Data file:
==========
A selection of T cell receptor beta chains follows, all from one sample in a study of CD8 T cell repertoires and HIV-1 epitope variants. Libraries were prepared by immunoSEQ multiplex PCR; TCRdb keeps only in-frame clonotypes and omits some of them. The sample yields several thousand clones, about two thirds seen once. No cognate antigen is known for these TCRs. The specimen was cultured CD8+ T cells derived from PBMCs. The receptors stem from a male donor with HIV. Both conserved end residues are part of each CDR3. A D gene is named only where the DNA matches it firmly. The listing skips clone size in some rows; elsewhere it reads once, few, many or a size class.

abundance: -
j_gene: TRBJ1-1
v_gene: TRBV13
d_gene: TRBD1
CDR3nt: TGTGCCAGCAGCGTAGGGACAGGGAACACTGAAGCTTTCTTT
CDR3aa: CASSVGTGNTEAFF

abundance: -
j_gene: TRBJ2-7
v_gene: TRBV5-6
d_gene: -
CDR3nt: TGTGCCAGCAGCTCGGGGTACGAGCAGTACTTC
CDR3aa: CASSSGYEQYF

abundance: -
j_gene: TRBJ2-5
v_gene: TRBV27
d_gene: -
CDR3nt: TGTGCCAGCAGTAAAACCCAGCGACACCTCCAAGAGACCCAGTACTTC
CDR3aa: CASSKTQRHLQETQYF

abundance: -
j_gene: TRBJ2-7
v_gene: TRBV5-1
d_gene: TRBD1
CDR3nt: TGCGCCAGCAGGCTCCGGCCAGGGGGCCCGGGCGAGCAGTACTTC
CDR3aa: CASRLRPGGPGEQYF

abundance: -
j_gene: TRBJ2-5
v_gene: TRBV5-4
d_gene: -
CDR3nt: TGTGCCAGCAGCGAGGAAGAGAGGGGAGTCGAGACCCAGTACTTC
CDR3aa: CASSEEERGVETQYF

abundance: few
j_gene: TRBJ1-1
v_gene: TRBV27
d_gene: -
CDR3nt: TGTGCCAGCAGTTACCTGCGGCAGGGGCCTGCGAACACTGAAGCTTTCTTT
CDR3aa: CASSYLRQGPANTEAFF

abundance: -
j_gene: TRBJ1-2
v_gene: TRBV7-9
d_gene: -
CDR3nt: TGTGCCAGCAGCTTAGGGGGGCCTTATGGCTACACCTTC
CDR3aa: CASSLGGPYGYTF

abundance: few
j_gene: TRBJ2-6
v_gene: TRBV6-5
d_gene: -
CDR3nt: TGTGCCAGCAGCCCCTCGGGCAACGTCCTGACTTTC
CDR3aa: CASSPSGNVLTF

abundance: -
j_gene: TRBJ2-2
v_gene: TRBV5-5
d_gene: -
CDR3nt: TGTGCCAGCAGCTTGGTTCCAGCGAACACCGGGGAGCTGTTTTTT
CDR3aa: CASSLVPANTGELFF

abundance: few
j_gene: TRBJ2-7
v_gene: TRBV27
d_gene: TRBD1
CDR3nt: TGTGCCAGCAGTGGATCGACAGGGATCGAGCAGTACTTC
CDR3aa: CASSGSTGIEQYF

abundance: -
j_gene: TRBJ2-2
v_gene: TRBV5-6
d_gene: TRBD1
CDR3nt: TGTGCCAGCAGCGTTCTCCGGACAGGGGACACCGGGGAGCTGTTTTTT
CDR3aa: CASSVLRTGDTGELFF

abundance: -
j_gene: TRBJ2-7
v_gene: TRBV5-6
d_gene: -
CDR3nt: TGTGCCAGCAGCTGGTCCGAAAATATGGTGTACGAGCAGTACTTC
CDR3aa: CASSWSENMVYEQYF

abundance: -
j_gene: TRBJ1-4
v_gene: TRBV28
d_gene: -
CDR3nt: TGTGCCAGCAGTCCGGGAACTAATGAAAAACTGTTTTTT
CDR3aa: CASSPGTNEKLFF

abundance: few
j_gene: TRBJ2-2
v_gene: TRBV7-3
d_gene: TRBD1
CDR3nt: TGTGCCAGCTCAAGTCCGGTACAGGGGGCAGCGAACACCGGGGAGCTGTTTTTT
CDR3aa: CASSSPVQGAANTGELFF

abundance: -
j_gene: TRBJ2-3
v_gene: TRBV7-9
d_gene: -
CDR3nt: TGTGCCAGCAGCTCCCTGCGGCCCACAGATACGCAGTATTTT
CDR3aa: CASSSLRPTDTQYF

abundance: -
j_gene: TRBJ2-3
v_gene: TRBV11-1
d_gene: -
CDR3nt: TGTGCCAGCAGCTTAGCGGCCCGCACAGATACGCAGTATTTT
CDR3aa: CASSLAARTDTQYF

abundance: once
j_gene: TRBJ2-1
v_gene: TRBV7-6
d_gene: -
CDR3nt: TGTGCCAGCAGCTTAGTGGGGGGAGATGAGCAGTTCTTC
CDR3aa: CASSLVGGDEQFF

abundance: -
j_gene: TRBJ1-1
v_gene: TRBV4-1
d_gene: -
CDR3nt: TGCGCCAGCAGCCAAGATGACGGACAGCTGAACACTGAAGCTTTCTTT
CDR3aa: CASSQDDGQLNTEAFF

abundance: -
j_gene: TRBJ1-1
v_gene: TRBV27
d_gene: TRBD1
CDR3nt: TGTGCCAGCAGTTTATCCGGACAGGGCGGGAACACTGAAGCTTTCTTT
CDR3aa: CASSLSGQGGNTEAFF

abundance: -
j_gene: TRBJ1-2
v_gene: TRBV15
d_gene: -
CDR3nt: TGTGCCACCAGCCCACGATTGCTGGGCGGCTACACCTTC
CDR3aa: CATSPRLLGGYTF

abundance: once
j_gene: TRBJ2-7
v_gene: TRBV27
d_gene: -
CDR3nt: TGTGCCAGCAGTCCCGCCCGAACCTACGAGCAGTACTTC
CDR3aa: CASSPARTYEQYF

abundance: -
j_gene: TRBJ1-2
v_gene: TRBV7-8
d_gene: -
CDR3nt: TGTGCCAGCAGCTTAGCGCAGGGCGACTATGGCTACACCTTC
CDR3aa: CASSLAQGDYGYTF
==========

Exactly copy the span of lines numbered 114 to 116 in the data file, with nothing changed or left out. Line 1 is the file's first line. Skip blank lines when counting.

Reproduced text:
CDR3nt: TGTGCCAGCAGTTTATCCGGACAGGGCGGGAACACTGAAGCTTTCTTT
CDR3aa: CASSLSGQGGNTEAFF

abundance: -